Recruiting cheat sheet: Meet the top of the class of 2012 (yes, already)

Recruiting aficionados are always working well in advance of the average fan, poring over grainy videos and dubious message board threads for the drop on still-developing teenagers who are two or three years away from paying off as college players — by which time, of course, they'll be yesterday's news to the recruitniks, who will already be on to the next crop. So while sane adults may still be waiting to see how the stars of the class of 2011 pan out beginning this fall, the hype is already in full swing for the class of 2012.

The countdown to February begins in earnest today with the ceremonial release of Rivals' annual list of the top 100 prospects in the country, its first, oft-revised attempt to judge soon-to-be high school seniors as ruthlessly as possible. For the non-recruiting obsessed, a short primer:

Your "obvious" No. 1 prospect is Springfield, Mo., wide receiver Dorial Green-Beckham, who may sound like a floppy-haired soccer player but is in fact a 6-foot-6, 220-pound high-wire act who also led his high school to a state basketball championship as a sophomore and runs track and has already drawn explicit comparisons to the likes of Calvin Johnson, Julio Jones and A.J. Green. Green-Beckham's numbers over the past two seasons: 144 catches for 3,322 yards and 38 touchdowns, none of them from the arm of a fellow Division I prospect.

Hurry up and wait. Good luck sussing out a favorite for Green-Beckham's signature: Like most of the top prospects at this stage, his offer sheet is already a mile long, and each of the last four top-ranked prospects (Terrelle Pryor, Bryce Brown, Seantrel Henderson and Jadeveon Clowney) has dragged out his decision well beyond signing day for maximum drama. Of the 17 players bearing five stars at this stage, only four have made verbal commitments: Denton, Texas defensive end Mario Edwards (Florida State); St. Petersburg, Fla., defensive end Dante Fowler Jr. (also Florida State); unfortunately-named Atwater, Calif., defensive tackle Aziz Shittu (Stanford); and Aledo, Texas, running back Johnathan Gray (Texas).{YSP:MORE}

Altogether, 30 of the top 100 already carry commitments next to their name, led by five top-100 pledges apiece to both Florida State and Texas. The only other schools with more than one so far are LSU, Notre Dame and Stanford (with two apiece) and USC (with three). But again: It is very, very early.

Where have all the overhyped QBs gone? Once again, no quarterback on the initial list is afforded five-star status, though 6-4, 220-pound slinger Gunner Kiel of Columbus, Ind., is close at No. 19 overall — just two slots behind the lowest-ranked five-star, Louisiana defensive back Landon Collins — and will get a fifth star if he holds that position throughout the season. (Presumably it was withheld at this point based on Gunner's uncanny resemblance to Dwight Schrute.) If he does, he'll be the first Indianan to obtain five-star status since Rivals started keeping track in 2002, and the first five-star quarterback since current USC starter Matt Barkley, current Texas starter Garrett Gilbert and current LSU wide receiver Russell Shepard topped the charts back in 2009.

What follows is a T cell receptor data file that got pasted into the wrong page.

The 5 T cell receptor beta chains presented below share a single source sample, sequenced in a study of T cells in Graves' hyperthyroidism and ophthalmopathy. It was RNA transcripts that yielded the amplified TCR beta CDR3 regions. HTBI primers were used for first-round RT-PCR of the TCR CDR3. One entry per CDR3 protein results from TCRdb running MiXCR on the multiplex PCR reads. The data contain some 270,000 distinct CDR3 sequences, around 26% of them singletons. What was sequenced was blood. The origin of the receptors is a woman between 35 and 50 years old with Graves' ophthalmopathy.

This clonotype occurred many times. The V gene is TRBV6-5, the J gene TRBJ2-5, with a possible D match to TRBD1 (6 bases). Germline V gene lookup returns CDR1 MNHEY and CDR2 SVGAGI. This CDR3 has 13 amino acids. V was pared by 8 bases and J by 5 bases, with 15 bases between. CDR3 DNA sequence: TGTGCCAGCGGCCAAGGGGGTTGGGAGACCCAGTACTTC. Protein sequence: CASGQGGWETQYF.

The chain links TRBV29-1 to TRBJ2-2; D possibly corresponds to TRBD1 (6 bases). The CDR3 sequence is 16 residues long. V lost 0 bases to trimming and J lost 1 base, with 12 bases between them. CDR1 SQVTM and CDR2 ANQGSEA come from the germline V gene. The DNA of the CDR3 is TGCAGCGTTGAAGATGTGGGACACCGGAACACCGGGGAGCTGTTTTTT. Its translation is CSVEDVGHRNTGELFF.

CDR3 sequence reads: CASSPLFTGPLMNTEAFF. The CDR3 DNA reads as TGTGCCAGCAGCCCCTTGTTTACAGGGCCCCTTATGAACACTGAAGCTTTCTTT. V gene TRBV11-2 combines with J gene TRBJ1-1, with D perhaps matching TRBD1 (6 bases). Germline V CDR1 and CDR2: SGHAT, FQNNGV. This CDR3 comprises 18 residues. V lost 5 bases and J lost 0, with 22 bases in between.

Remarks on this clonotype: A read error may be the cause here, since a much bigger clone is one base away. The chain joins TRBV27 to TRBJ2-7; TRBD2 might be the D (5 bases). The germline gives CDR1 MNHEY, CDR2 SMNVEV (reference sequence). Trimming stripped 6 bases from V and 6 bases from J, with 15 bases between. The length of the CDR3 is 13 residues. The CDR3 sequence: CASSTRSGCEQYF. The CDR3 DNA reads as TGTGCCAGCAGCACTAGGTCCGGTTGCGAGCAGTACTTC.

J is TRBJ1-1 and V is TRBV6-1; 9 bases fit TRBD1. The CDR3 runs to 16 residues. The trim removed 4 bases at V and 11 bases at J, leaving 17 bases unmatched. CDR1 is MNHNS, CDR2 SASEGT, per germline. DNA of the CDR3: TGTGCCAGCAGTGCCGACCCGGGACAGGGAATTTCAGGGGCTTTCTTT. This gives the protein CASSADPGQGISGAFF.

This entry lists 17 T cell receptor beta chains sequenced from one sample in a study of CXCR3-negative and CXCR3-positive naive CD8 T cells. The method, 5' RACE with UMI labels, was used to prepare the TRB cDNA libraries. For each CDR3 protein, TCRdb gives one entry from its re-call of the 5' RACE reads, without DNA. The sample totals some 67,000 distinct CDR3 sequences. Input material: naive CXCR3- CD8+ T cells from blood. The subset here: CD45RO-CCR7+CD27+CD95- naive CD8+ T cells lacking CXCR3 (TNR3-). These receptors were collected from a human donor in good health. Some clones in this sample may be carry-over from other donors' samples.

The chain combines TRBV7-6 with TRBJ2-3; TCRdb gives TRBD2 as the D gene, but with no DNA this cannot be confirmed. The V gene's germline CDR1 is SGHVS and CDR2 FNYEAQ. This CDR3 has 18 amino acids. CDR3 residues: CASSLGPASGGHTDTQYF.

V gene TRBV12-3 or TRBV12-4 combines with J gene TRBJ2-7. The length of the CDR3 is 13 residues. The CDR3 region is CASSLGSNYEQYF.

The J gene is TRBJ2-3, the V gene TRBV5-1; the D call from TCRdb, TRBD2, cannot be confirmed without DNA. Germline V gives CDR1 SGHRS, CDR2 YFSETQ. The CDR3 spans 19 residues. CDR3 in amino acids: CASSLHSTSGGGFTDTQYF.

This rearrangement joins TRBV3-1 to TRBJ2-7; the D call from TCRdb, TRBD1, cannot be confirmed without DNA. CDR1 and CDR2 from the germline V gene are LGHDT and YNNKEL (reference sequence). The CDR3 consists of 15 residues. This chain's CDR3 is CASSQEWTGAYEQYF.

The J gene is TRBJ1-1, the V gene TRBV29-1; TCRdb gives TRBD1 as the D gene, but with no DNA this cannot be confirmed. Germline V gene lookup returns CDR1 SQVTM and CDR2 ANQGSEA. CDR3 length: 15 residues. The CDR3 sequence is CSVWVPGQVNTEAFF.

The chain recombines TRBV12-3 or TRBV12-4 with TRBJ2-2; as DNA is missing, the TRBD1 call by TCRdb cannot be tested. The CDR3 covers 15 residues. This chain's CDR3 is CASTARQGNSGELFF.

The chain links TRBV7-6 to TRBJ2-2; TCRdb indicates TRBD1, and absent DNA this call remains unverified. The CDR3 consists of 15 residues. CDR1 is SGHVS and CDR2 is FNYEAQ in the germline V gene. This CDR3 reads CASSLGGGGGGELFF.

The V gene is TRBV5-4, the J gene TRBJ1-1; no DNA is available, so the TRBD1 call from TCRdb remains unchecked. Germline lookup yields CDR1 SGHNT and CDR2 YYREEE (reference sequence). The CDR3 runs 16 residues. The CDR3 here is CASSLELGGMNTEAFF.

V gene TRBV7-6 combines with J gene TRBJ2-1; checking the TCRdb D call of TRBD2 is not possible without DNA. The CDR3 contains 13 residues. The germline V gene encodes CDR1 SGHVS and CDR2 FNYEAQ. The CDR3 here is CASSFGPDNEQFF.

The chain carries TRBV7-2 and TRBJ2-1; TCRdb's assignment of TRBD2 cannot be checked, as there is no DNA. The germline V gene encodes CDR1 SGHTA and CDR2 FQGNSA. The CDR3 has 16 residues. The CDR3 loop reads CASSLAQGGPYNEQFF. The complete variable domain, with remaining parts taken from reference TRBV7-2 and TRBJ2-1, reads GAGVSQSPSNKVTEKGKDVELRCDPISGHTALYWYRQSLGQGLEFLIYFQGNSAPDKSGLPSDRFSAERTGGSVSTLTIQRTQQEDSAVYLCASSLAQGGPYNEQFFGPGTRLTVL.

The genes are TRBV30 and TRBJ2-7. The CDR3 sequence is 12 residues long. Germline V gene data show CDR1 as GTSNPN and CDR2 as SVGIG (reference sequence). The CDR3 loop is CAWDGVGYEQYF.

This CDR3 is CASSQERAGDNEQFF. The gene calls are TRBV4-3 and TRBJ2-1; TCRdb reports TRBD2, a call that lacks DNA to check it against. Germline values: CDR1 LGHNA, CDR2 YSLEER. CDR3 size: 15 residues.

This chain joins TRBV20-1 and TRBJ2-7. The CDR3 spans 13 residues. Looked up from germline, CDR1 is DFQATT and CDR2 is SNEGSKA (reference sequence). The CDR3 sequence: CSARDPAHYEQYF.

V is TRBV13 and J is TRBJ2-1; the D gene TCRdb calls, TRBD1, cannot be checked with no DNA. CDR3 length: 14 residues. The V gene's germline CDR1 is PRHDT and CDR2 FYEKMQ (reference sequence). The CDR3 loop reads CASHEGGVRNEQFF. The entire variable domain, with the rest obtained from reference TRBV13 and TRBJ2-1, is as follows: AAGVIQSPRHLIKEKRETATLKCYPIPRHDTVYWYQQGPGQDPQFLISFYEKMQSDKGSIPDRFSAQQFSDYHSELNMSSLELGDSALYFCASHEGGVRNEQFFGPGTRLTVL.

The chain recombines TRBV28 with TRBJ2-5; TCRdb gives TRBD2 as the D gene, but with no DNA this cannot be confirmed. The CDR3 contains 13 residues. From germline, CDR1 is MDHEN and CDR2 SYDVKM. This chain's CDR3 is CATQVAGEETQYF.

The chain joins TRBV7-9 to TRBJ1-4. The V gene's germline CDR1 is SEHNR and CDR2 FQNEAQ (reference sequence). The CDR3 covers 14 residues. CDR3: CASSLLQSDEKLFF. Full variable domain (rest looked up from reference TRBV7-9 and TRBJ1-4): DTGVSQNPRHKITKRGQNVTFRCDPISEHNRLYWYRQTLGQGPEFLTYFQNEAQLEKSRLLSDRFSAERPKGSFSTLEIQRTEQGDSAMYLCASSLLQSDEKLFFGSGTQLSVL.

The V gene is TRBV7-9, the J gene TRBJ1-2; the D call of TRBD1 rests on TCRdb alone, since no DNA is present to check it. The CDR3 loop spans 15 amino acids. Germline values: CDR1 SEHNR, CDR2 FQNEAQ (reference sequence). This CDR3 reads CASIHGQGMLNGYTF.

Behind Kiel, though, only one other quarterback (Zach Kline of Danville, Calif., an early Cal commit) comes in among the top 50. That's not as uninspiring as it was in 2010, when only one QB (Alabama signee Phillip Sims at No. 67) made the cut for the final top 100, or even last year, when no quarterback was afforded five-star status and only two (Florida signee Jeff Driskel and Ohio State signee Braxton Miller) finished among Rivals' top 70 overall. But compared to the classes of 2002-09 — which all included multiple five-star quarterbacks, at least one of whom ranked among the top 10 overall, and three of whom (Vince Young, Jimmy Clausen and Terrelle Pryor) ranked No. 1 — we do seem to be in the middle of a drought. Maybe all the overhyped young quarterbacks these days are still in junior high?

Extremities. The resident behemoth of the 2012 class is uncommitted Encino, Calif., offensive lineman Jordan Simmons, who comes thudding in at 6-foot-5, 333 pounds — and, according to his Rivals profile, a sub-5-second 40-yard dash, which is dubious bordering on physically impossible. Only nine members of the class are listed as 300-pounders, and Simmons is the only one above 315.

By contrast, there are twice as many backs and receivers listed below 200 pounds, the relative shrimp of the class being Memphis, Tenn., running back Brian Kimbrow, who tips the scales at all of 5-9, 165, and still has offers from just about everyone in the South.

Geography. And finally, the cartographic portion of our program shows pretty much what it always shows, i.e. the undeniable dominance of Sun Belt hotbeds in Southern California, East Texas and Florida:

In all, almost fully half of the top 100 comes from those three states alone: 14 from Texas, 16 from California and 18 from Florida. Georgia and Ohio are next with seven apiece, which concentrates 62 percent of the top players in five states. But such is the way of the recruiting world.

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Matt Hinton is on Twitter: Follow him @DrSaturday.

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